Businesses and political parties have thrown their weight behind a recommendation from the environment watchdog to make emissions reductions legally binding, but the government is proving to be a thorn in the side.
In her last report as Parliamentary Commissioner for the Environment Jan Wright proposed New Zealand follow the lead of the UK, which introduced the Climate Change Act with overwhelming support in the House of Commons in 2008.
The UK's law includes setting up five-year carbon budgets, which caps the total amount of greenhouse gases that can be emitted over a five-year period.
It also has an independent expert body that produces annual public reports on how well targets are being met, and the government is required to respond to it.
Dr Wright is proposing a similar structure in New Zealand.
Dairy NZ said the carbon budgets would provide certainty for the dairy sector.
Chief executive Tim Mackle said the organisation supported the development of an economy-wide plan that outlined the expectations of each sector.
"The dairy sector has been at a point of flux - and we know we must be part of the solution.
"We recognise the dairy sector's responsibility to contribute to reduction targets, but we are currently operating within an environment that provides no clear pathway for dairy to move towards a low emission future," Dr Mackle said.
Federated Farmers also supported the idea of an independent climate change commission and Z Energy said it urged businesses and all political parties to back a recommendation to enshrine carbon reduction targets in law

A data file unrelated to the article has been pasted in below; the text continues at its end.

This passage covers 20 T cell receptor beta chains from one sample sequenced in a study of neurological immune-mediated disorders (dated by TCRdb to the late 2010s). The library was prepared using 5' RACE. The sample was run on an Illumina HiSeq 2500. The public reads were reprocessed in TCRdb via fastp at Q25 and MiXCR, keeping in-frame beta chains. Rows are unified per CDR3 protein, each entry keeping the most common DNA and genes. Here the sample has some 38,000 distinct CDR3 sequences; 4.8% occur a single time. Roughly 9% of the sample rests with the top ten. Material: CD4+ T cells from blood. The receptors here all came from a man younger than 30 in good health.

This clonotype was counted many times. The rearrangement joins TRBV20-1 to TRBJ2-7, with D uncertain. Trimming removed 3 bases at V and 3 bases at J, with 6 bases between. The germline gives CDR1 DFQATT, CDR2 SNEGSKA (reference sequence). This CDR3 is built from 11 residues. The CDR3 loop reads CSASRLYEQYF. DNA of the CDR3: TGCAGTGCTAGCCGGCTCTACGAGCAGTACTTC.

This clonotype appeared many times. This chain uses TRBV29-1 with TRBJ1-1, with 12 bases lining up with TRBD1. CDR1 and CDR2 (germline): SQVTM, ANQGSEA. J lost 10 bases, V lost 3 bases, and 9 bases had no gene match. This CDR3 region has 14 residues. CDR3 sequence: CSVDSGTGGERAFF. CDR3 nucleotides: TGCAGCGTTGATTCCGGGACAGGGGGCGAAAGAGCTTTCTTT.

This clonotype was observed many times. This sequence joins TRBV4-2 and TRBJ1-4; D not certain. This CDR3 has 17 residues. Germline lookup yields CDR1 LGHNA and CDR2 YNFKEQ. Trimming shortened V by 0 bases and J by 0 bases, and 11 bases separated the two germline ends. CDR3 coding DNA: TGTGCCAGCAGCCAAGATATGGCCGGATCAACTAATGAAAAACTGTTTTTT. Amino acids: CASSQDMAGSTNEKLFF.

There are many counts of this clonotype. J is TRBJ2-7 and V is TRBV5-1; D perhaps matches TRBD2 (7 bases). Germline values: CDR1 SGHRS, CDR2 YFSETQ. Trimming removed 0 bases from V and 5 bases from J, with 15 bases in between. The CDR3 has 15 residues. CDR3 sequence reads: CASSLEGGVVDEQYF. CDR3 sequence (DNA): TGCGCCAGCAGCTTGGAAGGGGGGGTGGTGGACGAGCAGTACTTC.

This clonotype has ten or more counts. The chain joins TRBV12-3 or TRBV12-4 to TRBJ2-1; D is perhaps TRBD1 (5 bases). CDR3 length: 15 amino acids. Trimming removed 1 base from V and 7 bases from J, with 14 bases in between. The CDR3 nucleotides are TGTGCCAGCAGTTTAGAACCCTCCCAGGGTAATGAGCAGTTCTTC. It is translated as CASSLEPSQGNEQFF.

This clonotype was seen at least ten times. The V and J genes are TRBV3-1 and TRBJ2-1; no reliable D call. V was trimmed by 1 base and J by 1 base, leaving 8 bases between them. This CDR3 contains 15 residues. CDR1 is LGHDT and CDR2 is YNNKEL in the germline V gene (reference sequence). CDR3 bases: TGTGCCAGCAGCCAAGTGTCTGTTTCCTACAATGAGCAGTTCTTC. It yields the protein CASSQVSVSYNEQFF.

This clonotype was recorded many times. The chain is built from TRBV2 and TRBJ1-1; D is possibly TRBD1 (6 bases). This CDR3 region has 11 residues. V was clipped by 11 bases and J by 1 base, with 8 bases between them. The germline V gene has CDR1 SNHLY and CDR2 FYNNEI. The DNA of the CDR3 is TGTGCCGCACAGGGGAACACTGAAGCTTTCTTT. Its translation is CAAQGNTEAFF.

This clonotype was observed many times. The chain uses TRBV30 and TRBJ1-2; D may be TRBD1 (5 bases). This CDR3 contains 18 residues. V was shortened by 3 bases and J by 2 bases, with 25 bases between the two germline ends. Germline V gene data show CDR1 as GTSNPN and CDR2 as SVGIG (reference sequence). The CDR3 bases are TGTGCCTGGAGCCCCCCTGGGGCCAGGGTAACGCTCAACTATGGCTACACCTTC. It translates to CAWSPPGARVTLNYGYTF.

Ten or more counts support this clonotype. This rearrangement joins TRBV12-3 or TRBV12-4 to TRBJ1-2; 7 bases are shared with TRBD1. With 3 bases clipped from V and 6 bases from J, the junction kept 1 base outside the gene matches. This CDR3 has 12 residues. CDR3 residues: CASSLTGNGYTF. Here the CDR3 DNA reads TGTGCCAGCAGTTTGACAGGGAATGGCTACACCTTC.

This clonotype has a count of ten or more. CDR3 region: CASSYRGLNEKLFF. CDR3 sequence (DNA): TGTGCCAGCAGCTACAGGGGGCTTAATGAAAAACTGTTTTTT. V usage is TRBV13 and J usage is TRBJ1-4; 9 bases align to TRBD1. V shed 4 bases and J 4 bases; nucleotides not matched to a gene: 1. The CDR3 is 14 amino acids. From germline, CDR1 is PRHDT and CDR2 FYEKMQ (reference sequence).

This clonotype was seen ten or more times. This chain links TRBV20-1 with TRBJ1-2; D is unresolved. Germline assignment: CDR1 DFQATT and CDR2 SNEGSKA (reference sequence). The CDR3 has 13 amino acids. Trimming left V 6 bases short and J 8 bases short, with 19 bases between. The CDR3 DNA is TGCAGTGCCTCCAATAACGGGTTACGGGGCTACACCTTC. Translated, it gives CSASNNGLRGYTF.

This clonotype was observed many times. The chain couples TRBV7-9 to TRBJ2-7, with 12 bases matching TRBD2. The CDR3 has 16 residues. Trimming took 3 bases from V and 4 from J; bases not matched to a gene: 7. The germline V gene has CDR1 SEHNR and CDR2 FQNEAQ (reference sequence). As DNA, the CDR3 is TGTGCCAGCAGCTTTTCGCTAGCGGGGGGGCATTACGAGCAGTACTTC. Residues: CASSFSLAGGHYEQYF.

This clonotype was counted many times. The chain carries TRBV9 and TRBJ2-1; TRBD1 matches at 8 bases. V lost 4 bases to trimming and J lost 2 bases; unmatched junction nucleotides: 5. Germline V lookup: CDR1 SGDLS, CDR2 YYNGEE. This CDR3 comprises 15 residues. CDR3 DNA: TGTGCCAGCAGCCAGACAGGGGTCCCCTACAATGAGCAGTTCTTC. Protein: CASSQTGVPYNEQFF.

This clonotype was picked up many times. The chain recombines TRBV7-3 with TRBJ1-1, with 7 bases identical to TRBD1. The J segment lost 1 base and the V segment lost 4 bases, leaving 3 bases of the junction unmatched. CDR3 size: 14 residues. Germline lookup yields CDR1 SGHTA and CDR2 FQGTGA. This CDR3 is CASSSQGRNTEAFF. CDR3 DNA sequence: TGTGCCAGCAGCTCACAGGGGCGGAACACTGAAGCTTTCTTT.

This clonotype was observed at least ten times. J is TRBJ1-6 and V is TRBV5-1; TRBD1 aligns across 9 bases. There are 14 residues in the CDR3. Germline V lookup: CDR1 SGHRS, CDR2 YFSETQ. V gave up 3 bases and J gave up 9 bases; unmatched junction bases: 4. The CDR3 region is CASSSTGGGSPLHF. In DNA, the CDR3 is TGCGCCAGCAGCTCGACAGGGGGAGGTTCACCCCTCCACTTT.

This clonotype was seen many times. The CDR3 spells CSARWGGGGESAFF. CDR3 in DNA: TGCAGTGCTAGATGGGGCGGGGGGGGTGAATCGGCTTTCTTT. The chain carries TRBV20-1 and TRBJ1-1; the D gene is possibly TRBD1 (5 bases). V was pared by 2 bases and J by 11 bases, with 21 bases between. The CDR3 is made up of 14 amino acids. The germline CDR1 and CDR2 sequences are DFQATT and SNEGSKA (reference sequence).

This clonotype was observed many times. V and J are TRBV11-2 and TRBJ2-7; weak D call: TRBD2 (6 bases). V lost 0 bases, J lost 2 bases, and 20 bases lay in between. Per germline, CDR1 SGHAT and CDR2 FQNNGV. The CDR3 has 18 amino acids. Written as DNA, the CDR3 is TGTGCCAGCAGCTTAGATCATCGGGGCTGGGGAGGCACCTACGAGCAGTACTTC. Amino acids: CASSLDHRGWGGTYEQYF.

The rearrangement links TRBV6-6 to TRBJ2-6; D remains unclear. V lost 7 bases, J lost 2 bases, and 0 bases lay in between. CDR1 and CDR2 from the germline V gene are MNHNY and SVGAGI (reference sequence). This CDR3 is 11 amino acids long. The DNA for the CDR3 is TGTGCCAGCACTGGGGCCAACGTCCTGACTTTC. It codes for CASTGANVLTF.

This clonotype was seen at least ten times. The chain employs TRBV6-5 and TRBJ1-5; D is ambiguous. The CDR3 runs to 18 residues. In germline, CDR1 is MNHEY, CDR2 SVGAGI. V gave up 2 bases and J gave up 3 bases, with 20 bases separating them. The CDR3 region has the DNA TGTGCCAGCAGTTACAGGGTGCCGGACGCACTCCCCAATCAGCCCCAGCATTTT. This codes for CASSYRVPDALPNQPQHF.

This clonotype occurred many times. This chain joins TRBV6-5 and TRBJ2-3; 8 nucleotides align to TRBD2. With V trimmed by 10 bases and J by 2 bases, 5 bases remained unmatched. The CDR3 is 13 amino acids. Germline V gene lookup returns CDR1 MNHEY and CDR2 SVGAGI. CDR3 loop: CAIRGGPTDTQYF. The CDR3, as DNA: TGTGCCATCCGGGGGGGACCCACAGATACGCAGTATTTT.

Local Government New Zealand was also on board with the plan, with its newly-elected president Dave Cull saying an independent climate change commission would help develop a robust, cross-party approach to climate change.
But the Climate Change Minister Paula Bennett has poured cold water on the plan, saying it was not necessary to enshrine emissions reductions targets into law as Dr Wright suggested because it was very clear what the targets are.
She said New Zealand and the UK were very different.
"I don't think that actually setting up an independent climate change body would work for us at the moment but I certainly think that it might be something worth looking at in the future."
Mrs Bennett said there was space for cross-party work to be done, but there was not enough agreement across the House, and more ground work was needed.
"I certainly take climate change really seriously and I do think it's something that should be cross-party," she said.
Labour's climate change spokesperson Megan Woods said the party strongly supported Dr Wright's recommendations.
"A long-term plan for a transition to a net zero carbon economy is now critical. At the moment for all the empty government rhetoric we simply have no plans to make this happen," she said.
The Green Party was also backing Dr Wright's call. Its MP Kennedy Graham said there was a responsibility to pass on a safe, stable climate to the next generation, "that requires us to work together, across political lines and successive governments. This law would help us do exactly that."